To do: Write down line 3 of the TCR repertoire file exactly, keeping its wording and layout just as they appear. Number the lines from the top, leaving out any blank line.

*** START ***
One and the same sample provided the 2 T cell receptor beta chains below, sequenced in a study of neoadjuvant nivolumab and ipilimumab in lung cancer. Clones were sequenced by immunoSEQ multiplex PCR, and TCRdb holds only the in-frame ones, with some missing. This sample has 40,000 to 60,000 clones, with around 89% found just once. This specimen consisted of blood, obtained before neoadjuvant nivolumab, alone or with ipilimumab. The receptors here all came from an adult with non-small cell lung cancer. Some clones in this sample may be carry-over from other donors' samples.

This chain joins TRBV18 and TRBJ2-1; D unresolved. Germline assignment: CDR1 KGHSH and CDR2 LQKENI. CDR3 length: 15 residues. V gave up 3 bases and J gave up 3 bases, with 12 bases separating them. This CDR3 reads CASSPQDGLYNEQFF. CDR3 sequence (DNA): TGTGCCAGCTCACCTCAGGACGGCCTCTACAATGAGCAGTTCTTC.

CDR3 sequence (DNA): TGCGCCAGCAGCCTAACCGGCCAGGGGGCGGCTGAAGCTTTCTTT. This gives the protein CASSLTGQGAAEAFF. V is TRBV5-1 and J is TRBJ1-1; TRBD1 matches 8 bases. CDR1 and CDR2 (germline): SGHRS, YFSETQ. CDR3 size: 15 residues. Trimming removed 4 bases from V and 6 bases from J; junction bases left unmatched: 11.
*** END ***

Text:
CDR3 sequence (DNA): TGCGCCAGCAGCCTAACCGGCCAGGGGGCGGCTGAAGCTTTCTTT. This gives the protein CASSLTGQGAAEAFF. V is TRBV5-1 and J is TRBJ1-1; TRBD1 matches 8 bases. CDR1 and CDR2 (germline): SGHRS, YFSETQ. CDR3 size: 15 residues. Trimming removed 4 bases from V and 6 bases from J; junction bases left unmatched: 11.